This is helpful to know before selecting a major. Here’s the simple question: what kind of education do you want to have? If you are pretty sure you would like to be a nurse, don’t expect too many opportunities to study literature or art history. If you enjoy studying philosophy or religion, majoring in accounting may not be a good fit. You only have so many credits (and years!) to work with and knowing the kinds of classes you can take is an important
question to ask your advisor.
The major decision
I can’t stress this enough: Christians really do need to envision college differently. It’s not enough to simply go through the motions, taking tests, getting grades and receiving degrees like everyone else. Through prayer and conversation with people who know you well, you must always remain open to God’s call and leading. Picking a major may be one of the first times that you truly put your faith in action. Here are some questions to ask when deciding on a major:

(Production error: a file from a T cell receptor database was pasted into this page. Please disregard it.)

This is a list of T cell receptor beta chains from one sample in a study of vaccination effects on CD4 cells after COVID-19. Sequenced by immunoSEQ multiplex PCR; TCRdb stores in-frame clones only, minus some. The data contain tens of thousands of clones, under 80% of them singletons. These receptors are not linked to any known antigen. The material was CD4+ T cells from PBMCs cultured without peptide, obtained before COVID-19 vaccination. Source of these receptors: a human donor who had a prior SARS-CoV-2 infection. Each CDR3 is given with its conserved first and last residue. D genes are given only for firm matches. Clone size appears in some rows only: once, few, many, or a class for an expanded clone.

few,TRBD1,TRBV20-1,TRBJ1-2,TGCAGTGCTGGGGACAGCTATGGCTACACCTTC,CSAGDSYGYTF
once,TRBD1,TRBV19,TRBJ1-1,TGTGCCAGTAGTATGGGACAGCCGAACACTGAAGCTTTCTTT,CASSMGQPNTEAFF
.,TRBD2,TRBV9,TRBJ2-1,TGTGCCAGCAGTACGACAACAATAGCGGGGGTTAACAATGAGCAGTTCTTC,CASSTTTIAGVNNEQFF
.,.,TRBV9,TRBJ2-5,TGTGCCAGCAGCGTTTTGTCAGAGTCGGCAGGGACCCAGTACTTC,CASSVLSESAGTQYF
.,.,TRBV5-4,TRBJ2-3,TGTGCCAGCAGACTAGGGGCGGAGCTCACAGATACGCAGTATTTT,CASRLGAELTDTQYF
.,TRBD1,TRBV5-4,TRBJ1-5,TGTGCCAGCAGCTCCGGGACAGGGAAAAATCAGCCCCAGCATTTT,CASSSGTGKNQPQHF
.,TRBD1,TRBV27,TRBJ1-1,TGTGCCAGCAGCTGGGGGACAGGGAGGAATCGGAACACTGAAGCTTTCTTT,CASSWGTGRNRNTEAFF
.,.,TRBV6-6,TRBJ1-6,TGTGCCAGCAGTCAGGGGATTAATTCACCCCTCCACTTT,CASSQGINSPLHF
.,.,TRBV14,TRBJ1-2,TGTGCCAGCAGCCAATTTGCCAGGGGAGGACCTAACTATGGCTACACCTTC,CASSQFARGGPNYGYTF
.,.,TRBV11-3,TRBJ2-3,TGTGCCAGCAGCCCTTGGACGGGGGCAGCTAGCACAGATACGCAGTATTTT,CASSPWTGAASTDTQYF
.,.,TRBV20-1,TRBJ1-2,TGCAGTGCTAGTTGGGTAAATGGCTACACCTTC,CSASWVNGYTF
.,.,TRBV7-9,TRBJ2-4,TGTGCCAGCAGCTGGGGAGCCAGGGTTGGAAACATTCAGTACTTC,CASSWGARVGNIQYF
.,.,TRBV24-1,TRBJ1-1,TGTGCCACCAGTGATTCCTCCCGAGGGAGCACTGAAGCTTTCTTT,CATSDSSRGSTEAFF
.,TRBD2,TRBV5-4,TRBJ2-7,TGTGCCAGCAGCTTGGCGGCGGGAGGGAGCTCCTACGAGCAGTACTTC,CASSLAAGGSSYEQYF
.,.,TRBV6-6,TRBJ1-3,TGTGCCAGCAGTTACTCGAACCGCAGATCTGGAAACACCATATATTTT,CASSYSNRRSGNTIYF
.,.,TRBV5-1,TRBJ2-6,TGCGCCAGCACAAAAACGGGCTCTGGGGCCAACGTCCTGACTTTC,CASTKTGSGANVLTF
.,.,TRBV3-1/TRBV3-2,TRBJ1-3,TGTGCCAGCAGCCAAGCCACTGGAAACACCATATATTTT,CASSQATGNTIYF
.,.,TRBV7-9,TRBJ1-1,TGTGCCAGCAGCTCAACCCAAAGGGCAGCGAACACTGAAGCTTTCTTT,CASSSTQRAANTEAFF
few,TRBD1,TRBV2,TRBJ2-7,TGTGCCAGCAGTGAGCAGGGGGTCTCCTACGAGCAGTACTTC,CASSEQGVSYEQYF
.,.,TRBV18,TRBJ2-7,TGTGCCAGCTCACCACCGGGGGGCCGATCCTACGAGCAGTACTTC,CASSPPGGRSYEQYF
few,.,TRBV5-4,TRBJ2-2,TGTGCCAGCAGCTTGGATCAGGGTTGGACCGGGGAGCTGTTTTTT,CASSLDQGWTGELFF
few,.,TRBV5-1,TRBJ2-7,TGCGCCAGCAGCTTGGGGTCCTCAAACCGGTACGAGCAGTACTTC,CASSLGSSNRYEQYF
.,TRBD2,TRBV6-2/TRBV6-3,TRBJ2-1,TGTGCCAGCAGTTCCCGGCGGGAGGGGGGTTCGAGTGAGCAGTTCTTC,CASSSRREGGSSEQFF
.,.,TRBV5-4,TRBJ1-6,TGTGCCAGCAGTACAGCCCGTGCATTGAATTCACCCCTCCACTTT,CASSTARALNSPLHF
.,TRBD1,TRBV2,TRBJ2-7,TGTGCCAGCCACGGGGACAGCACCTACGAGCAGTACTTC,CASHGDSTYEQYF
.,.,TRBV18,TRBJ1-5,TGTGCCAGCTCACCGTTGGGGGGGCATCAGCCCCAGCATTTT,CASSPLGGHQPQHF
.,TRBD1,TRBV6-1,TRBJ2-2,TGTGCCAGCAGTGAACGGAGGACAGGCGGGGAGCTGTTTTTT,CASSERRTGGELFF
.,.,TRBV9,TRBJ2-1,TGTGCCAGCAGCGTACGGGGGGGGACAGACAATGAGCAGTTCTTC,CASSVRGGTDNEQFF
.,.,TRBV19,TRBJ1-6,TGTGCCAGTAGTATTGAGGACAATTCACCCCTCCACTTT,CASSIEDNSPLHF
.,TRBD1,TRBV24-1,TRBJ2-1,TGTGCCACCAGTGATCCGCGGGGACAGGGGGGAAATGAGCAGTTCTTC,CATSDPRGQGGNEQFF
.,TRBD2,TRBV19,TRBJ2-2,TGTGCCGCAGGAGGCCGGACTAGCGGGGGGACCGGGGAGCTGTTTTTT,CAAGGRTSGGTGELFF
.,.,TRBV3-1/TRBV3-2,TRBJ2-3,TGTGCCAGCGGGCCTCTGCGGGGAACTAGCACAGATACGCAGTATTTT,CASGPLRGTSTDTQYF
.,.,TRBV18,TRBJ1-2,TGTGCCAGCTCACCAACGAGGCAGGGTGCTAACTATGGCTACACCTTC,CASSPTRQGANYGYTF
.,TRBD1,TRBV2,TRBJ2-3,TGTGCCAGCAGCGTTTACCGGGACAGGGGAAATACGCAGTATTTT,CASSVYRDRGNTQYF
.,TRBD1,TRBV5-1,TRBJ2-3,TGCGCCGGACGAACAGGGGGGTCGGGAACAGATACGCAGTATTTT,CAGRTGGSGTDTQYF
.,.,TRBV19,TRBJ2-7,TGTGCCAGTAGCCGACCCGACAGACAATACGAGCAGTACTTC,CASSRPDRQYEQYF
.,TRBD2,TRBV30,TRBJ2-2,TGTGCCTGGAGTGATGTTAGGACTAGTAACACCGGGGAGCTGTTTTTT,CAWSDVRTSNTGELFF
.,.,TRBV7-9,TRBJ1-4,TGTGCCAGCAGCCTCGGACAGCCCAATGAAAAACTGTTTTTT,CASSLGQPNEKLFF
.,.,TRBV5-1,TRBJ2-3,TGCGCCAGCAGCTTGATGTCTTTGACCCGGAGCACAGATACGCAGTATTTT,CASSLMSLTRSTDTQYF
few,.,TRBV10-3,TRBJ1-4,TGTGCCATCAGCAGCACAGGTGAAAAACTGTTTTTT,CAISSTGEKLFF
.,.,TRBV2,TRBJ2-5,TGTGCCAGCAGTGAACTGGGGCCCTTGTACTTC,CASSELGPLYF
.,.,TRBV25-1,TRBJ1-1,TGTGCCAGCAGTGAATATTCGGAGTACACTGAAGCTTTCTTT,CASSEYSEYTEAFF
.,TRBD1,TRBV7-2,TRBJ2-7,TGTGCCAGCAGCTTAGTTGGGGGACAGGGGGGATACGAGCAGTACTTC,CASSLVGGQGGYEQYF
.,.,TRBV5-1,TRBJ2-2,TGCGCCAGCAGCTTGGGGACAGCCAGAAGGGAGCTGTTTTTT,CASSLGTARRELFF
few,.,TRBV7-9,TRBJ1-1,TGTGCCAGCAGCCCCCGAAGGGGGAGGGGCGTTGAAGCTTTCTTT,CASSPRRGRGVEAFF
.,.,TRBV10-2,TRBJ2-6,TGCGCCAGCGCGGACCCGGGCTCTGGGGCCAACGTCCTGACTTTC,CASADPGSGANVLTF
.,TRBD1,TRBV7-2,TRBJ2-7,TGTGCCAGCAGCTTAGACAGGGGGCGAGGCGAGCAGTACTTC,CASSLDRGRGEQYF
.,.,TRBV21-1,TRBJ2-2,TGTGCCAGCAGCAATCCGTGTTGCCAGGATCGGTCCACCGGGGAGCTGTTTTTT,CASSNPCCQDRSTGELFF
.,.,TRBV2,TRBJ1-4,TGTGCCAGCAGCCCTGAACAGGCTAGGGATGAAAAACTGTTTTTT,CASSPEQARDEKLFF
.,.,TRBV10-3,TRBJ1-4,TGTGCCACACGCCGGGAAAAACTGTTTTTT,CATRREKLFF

First, what interests you? Spiritual growth requires discipline and sacrifice, to be sure (the Bible does speak of denying ourselves), but I don’t think we need to give up or distrust our natural interests. Trust that your passions and interests were given to you by God. The writer of Ecclesiastes seems to suggest that there is something good about “following your heart when you are young.” This idea is also taught in Psalm 37:4: “Delight yourself in the
Lord and he will give you the desires of your heart.” Be intentional about nurturing your relationship with God, begin to see the world as He sees it, and be attentive to the Spirit as He directs your interests. Maybe you will discover that you are interested in big ideas and how they shape people and society. Philosophy or sociology would make a good major. We need Christians who are able to discern the times and know what God’s people should do